“The teachers with whom I plan to study come from different ‘nations’ or ethnic groups that reach back to Central and West Africa,” says Lopez, providing him with a diverse set of instructors from whom he hopes to explore the nuances within the Candomblé tradition.
“The music is very challenging to play, some of the most difficult music I have ever encountered,” says Lopez. “It is imperative to not just know what the rhythms are but to have a deeper sense of why each rhythm is the way it is, and how it fits within a cultural context.”
Challenging as the music may be, Lopez feels well prepared for his studies, owing in great part to his musical instruction at Mills; “My unique experience with the music faculty there, primarily with percussionist William Winant, broadened my perspective far beyond playing a piece correctly and went deeper into the dynamics, feel, intention, and commitment one needs to convincingly play a piece of music.”
Cory Gray MFA ’15
Cory Gray, who graduated with an MFA in Dance Choreography and Performance in 2015, will also head to Brazil next year where her studies will focus on the local dance styles of Salvador and Rio de Janeiro—including samba, forro, capoeira, and street funk, among others.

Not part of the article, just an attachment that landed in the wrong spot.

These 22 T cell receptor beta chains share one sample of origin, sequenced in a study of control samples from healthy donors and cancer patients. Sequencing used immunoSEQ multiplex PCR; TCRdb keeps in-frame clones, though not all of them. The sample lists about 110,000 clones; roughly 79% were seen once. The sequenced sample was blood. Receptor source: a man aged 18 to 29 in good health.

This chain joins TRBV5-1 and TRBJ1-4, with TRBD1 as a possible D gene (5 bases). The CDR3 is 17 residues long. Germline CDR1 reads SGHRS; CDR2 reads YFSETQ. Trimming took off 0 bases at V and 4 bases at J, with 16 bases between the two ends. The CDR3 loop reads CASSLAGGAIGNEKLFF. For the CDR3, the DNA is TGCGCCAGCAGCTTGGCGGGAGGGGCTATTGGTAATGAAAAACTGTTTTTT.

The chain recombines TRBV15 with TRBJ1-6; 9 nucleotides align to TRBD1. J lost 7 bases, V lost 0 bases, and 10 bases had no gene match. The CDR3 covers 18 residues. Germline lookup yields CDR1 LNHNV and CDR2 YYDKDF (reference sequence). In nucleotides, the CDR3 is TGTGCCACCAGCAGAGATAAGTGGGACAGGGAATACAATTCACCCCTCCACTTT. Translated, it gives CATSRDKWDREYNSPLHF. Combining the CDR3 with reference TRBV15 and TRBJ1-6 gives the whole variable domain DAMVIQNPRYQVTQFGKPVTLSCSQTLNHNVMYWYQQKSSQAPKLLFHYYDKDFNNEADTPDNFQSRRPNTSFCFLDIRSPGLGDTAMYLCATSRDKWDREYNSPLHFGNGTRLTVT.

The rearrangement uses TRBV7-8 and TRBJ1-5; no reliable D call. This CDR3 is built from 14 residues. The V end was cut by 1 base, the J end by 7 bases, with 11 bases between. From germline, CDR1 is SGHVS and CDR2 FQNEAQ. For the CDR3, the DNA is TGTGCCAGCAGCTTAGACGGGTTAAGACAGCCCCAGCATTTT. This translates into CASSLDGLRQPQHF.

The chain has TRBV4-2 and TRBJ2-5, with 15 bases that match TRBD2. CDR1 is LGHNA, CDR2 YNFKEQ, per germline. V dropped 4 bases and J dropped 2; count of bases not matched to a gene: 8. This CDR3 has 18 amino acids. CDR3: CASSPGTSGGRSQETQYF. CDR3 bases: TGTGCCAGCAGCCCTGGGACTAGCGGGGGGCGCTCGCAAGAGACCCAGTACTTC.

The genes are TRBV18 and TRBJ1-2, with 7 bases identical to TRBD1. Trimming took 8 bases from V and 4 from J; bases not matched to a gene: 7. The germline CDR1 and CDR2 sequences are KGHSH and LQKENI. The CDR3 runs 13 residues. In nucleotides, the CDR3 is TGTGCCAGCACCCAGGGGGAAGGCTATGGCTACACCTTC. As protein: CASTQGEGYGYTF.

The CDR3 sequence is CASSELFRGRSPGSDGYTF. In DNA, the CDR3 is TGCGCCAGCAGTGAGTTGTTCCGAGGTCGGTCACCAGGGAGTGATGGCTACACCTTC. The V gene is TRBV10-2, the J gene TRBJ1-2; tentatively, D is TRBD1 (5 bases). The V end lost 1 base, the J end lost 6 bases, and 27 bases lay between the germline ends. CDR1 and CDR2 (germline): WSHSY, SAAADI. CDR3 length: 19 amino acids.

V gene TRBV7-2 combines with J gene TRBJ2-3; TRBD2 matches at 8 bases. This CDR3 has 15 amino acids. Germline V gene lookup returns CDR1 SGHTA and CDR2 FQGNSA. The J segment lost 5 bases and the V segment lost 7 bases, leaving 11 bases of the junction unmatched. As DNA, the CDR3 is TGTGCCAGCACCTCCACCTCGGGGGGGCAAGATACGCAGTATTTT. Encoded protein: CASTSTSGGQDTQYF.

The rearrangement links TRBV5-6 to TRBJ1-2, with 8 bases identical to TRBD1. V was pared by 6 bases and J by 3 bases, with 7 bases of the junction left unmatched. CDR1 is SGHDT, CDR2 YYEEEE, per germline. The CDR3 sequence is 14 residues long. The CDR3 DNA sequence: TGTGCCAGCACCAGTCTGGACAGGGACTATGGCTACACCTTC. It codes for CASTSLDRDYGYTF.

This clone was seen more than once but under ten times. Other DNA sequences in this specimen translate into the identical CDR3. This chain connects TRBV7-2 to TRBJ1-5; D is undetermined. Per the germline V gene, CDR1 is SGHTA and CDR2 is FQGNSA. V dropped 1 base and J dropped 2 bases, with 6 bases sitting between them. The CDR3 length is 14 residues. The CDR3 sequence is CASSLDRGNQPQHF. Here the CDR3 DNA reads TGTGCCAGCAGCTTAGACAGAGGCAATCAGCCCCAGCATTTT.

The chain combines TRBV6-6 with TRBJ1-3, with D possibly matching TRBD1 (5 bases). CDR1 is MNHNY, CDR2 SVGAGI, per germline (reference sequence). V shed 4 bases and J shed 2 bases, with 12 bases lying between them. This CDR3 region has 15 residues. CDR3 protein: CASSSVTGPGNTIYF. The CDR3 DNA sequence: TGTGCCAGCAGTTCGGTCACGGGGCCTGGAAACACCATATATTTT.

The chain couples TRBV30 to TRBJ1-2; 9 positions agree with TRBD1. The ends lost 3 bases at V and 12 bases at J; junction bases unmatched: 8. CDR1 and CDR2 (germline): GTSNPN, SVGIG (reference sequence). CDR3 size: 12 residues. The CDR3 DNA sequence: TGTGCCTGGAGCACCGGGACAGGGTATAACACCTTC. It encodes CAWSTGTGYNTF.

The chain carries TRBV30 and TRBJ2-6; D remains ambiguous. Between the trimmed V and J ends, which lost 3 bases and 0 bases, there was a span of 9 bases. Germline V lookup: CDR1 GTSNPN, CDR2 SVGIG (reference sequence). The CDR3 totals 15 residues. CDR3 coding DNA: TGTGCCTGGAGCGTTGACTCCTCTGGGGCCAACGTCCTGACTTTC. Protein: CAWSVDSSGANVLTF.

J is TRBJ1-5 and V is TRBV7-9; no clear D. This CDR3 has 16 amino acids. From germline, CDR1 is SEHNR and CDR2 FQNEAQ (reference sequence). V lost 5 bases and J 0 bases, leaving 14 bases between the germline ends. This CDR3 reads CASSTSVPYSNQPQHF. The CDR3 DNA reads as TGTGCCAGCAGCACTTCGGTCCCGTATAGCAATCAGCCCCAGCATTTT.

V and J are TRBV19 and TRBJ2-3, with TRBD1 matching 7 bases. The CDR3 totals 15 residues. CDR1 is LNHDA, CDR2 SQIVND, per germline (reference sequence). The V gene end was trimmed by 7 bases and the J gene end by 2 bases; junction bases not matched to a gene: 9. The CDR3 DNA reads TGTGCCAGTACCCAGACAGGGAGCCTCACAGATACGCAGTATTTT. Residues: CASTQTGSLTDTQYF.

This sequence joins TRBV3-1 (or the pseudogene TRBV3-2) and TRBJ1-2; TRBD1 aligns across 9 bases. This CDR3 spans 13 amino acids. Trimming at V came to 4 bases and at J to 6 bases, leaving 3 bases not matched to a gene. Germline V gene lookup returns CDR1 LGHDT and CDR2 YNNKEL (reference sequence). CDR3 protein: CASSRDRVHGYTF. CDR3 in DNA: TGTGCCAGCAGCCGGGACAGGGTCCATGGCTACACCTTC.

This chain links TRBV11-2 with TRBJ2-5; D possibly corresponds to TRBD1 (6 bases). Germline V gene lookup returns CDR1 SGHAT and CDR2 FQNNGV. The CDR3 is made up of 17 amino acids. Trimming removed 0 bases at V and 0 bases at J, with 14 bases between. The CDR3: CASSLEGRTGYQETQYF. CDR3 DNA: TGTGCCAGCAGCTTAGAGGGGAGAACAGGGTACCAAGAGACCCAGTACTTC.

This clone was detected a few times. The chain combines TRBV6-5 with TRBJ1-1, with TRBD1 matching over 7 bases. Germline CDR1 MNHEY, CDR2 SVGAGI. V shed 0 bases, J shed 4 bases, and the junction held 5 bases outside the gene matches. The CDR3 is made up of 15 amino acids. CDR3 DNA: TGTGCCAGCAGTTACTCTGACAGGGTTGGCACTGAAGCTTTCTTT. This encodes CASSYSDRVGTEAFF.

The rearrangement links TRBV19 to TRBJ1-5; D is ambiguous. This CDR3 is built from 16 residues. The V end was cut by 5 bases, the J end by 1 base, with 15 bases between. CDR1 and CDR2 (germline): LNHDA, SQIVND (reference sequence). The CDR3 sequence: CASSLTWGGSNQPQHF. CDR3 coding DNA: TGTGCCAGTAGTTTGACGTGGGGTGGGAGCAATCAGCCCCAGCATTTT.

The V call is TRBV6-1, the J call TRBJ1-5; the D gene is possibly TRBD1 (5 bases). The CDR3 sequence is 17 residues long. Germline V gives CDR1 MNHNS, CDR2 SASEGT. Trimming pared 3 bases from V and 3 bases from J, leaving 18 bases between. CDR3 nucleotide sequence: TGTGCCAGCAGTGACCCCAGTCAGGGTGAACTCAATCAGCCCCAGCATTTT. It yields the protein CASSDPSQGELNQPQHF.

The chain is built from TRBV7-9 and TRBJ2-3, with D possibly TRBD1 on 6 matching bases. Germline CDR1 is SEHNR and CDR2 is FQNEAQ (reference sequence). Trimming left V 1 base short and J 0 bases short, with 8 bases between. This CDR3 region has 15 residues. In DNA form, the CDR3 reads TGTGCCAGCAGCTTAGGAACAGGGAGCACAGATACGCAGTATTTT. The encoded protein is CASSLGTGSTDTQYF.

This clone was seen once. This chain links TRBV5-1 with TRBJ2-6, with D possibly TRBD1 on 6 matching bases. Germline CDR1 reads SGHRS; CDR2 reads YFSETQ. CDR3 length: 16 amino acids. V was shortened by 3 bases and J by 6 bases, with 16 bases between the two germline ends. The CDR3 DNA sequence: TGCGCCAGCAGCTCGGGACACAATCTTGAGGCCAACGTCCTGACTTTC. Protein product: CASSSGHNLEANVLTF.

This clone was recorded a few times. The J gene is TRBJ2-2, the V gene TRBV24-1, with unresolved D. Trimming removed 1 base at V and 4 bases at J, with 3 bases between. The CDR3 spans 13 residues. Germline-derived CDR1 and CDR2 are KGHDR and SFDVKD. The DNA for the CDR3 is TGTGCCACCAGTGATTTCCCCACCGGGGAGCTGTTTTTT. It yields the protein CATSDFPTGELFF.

“I’ve always been drawn to dance styles within the African Diaspora, along with having a strong love for Latin popular dance like salsa,” says Gray, who over the years has melded these influences into a distinctive style of her own. Drawing on various genres of dance to create new synergies of movement is part of what makes Gray passionate about dance and particularly excited for her studies in Brazil: “It’s the perfect place to dive into fusion dance with the melting pot of cultures, histories, and art scenes,” she says.
While in Brazil, Gray will train under a number of dance company directors, exploring their approaches to choreography, teaching, and directing. Ultimately, her Fulbright project will culminate in a full-length performance that will bring together movers of myriad technical backgrounds to explore identity through dance.
“I am looking forward to being completely out of my comfort zone and hopefully a true beginner at some of the dance styles I will be studying,” says Gray—who also looks forward to brushing up on her Portuguese language skills.
“I’m sure this year will serve as a stepping stone to become the kind of artist I
want to be, and I can’t wait to see what doors I’ll end up walking through.”
About Mills College
Located in Oakland, California, in the heart of the San Francisco Bay Area, Mills College is a nationally renowned independent liberal arts college for women and gender non-binary students, with graduate programs for all genders. Ranked one of the top-tier regional universities in the West by U.S. News & World Report, Mills is also recognized as one of the Best 384 Colleges in the nation by The Princeton Review. Since 1852, we’ve been empowering students to become creative, independent thinkers and leaders who take and inspire action. Take a virtual tour.